Our first case illustrated how false-positive lactate might have led to misdiagnosis, inappropriate laparotomy and delayed treatment. The treatment of ethylene glycol ingestion is time-dependant; delays could lead to serious consequences, including renal failure and death. Equally, laparotomy, in a patient with severe acidosis, could be associated with considerable perioperative risk. In contrast, our second case demonstrated how discrepant lactate readings can instead be used as a diagnostic clue to actually expedite diagnosis and treatment.
Our experiment revealed false-positive lactate elevation readings for 2 major ethylene glycol metabolites, glycolate and glyoxalate, but only with the Radiometer Analyzer. We have shown how results from the Radiometer that contrast with those from either the i-STAT or Bayer point-of-care analyzers can be used rapidly at the bedside, hours ahead of confirmatory laboratory results, to indicate ethylene glycol poisoning.
Most L-lactate analyzers use L-lactate oxidase. The false-positive results from the Radiometer likely occur because ethylene glycol metabolites cross-react with L-lactate oxidase.2–4
In contrast, ethylene glycol metabolites cause minimal lactate elevation with the Bayer, iSTAT and Vitros devices, to a degree unlikely to cause misdiagnosis. Of note is that, in addition to antifreeze, ethylene glycol is found in many common products.6
Our experiment showed that even modest ingestion (causing glycolate and glyoxylate concentrations in blood of 5–10 mmol/L) could produce false-positive lactate results of 10–20 mmol/L with the Radiometer Analyzer ().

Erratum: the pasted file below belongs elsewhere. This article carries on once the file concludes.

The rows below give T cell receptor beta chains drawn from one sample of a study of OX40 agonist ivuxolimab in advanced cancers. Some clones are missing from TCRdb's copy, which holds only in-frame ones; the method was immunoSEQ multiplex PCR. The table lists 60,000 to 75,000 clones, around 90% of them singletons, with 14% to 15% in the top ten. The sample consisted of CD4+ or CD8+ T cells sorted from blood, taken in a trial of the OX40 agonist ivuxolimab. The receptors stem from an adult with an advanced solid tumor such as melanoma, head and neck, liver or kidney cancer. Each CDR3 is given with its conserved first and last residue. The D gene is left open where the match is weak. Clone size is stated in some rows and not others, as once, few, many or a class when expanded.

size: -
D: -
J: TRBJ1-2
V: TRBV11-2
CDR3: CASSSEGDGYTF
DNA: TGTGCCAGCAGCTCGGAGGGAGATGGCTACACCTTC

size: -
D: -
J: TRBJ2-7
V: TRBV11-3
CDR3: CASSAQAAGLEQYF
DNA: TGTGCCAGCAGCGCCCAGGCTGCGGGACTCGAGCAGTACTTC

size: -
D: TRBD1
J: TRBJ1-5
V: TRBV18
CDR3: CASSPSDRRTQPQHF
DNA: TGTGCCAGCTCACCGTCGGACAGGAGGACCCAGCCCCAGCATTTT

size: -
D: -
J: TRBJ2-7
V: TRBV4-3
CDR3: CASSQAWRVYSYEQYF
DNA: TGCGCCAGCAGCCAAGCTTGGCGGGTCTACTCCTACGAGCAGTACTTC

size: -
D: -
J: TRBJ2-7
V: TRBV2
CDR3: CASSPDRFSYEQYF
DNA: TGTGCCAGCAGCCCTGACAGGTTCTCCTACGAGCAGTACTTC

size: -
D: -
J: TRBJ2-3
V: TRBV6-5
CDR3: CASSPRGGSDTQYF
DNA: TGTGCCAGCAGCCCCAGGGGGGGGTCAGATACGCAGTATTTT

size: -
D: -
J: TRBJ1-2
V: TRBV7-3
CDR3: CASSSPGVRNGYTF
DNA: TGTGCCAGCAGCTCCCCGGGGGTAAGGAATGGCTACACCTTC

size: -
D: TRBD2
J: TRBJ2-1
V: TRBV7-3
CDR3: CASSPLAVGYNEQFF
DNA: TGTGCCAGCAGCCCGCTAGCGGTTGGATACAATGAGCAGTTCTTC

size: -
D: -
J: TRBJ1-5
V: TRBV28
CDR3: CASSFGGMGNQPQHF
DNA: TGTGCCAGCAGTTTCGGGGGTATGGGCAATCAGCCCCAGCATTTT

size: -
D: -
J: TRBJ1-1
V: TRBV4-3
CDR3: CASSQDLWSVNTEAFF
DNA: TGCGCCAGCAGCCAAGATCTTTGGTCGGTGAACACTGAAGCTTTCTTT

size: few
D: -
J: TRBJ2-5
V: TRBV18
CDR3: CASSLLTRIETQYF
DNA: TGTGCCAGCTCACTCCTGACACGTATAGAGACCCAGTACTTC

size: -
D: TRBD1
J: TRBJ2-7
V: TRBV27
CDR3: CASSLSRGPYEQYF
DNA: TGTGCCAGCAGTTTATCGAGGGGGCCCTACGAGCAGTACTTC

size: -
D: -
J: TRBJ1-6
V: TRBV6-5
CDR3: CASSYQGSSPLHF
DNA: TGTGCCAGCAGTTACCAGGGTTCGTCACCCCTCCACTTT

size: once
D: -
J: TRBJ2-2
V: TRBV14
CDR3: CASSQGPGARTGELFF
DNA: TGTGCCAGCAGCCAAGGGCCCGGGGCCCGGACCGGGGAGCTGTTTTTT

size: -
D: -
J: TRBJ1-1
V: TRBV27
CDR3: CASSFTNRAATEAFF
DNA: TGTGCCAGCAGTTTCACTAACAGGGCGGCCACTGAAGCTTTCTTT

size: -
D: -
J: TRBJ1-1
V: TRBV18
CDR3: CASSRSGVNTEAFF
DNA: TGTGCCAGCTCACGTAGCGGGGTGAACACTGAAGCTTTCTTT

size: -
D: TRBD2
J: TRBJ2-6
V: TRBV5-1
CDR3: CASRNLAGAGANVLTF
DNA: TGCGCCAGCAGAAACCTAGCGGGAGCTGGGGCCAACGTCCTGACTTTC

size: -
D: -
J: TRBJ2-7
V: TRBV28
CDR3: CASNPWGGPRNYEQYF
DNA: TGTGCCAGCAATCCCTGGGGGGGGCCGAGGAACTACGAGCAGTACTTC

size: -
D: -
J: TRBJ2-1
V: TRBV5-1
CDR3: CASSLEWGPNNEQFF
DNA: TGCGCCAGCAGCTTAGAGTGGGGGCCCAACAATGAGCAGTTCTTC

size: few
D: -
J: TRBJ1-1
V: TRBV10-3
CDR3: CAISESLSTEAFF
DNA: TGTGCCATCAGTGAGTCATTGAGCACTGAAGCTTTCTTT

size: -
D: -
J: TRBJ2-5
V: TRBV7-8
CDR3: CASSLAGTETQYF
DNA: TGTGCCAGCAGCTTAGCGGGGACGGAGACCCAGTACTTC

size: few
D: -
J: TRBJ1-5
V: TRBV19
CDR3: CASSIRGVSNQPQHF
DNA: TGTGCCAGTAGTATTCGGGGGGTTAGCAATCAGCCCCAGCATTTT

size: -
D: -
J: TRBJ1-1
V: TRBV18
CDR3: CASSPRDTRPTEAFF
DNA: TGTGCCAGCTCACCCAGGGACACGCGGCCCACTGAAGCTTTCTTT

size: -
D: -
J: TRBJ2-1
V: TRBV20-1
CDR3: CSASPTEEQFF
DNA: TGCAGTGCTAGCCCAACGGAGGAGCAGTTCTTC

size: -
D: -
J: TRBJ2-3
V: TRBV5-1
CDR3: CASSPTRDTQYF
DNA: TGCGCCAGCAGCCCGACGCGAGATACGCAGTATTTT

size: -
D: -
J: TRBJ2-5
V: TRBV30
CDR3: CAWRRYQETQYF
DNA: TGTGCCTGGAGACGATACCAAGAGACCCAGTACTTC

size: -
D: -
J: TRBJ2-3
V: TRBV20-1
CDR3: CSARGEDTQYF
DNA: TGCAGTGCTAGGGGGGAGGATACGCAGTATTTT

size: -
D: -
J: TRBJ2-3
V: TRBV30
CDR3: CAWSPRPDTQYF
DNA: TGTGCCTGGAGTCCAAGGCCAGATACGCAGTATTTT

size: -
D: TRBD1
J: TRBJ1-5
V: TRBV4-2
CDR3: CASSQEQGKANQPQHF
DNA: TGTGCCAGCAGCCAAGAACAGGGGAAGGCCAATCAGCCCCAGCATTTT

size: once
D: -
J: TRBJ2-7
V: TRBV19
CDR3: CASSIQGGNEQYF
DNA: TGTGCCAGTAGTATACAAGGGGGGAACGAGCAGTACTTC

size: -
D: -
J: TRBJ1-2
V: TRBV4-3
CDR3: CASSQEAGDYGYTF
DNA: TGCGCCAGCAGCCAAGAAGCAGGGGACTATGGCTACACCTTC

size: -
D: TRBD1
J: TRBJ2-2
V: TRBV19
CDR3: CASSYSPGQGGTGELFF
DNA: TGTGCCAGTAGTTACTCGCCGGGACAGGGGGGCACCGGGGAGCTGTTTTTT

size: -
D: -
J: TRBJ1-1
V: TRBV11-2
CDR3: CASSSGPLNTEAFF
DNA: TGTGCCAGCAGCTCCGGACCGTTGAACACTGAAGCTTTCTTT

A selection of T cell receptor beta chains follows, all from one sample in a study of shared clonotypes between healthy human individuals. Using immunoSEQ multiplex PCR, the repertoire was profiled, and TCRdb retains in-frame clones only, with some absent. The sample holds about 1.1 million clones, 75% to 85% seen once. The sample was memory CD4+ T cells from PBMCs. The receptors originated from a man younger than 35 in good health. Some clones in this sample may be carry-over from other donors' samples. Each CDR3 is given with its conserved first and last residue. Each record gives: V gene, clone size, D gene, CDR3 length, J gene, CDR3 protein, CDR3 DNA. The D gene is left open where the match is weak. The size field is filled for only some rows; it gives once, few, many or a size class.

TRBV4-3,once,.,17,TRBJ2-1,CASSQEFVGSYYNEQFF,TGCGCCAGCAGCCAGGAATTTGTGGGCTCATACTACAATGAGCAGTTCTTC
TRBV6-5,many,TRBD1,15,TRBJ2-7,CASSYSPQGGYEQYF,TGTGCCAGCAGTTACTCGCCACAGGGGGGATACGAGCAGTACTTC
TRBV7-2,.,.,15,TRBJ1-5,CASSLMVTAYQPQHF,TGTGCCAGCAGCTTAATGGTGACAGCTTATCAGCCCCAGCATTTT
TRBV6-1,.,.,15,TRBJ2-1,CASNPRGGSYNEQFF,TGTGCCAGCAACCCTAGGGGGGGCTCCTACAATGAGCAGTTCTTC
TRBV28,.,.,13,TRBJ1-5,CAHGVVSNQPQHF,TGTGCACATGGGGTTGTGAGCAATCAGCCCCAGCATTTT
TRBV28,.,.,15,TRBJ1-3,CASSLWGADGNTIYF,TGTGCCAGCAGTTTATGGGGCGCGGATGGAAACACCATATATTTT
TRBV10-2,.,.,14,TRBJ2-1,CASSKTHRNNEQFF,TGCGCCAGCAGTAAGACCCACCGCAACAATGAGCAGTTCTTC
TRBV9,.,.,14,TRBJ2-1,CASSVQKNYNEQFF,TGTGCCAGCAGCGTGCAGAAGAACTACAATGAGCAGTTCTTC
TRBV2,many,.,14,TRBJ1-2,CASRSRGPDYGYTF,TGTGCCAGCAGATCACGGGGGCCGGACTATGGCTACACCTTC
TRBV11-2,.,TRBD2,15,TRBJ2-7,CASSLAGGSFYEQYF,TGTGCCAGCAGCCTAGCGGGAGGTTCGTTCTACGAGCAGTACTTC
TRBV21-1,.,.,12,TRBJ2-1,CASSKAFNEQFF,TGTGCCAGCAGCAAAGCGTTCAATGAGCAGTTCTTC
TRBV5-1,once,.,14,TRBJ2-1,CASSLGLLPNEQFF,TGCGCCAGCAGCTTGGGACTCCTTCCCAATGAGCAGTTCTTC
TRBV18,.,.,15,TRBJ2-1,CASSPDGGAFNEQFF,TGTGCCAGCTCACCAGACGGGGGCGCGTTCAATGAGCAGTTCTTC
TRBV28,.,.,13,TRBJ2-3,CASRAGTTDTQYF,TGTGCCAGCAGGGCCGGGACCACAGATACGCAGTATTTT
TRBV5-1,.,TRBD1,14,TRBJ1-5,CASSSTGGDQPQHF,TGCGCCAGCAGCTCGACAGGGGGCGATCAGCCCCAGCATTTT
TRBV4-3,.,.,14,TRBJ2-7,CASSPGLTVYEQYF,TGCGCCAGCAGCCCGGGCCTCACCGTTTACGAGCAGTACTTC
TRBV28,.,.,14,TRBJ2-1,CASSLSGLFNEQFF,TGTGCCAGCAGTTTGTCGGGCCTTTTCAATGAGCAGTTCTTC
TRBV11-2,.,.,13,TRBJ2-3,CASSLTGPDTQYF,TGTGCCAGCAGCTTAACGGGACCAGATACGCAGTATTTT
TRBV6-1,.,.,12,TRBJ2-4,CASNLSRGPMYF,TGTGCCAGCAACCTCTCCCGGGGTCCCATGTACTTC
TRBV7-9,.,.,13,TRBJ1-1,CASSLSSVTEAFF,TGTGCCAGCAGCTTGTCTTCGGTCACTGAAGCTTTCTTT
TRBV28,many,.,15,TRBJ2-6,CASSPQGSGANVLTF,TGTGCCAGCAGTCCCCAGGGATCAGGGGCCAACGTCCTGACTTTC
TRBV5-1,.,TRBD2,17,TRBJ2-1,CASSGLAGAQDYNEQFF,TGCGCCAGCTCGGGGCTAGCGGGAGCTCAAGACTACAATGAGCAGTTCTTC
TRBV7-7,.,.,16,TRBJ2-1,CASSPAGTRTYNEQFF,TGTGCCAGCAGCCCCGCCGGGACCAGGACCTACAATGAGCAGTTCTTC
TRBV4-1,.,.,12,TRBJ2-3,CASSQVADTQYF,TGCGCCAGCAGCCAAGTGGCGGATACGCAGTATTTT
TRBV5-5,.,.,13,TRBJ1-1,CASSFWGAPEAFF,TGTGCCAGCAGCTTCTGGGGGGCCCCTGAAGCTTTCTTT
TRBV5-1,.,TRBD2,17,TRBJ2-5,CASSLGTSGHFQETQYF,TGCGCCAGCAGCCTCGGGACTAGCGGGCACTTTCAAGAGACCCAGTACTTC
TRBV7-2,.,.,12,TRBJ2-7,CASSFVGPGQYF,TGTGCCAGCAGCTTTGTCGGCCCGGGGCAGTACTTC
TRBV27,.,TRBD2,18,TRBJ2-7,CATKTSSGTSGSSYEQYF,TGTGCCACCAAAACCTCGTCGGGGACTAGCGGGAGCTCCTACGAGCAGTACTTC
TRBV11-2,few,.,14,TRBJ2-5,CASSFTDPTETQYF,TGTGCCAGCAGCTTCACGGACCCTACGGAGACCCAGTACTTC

Patients who come to hospital late after ethylene glycol ingestion are among the sickest from high metabolite concentrations. However, they are difficult to confirm diagnostically because plasma ethylene glycol concentration and osmolar gap may become normal upon metabolism. Most hospitals measure ethylene glycol, not its metabolites. The lactate gap offers a surrogate test for metabolites (glyoxalate and glycolate) that is useful in diagnosis late presentations. Futhermore, most dialysis protocols rely upon serial measurements of plasma concentrations of ethylene glycol, even though its toxicity results from its metabolites. As long as a lactate gap exists, metabolites still exist. Treatment with dialysis could be ended with confidence, once the gap has disappeared.
Lactate is key in the diagnosis of mesenteric ischemia, and in decisions about laparotomy, because of a sensitivity approaching 100% (and despite specificities of 42%– 87%).7,8
The benefits of point-of-care analyzers include rapid turn-around and low cost. Point-of-care lactate testing is therefore increasingly common, and the Radiometer Analyzer is popular. The potential for misdiagnosis is therefore substantial, especially since patients may deny ethylene-glycol ingestion; such denials might not be doubted, given an elevated lactate result.9,10
Clinicians know that quantitative laboratory errors occur, and will therefore repeat suspicious values. However, artifactual errors that require retesting with a different machine are less commonly appreciated.
The lactate gap1
is a quick and sensitive test that can be established at the point of care. We showed how a false-positive point-of-care lactate could mean serious misdiagnosis. However, we also showed this to be a diagnostic aid to expedite faster treatment. In short, clinicians should “Mind the Gap.”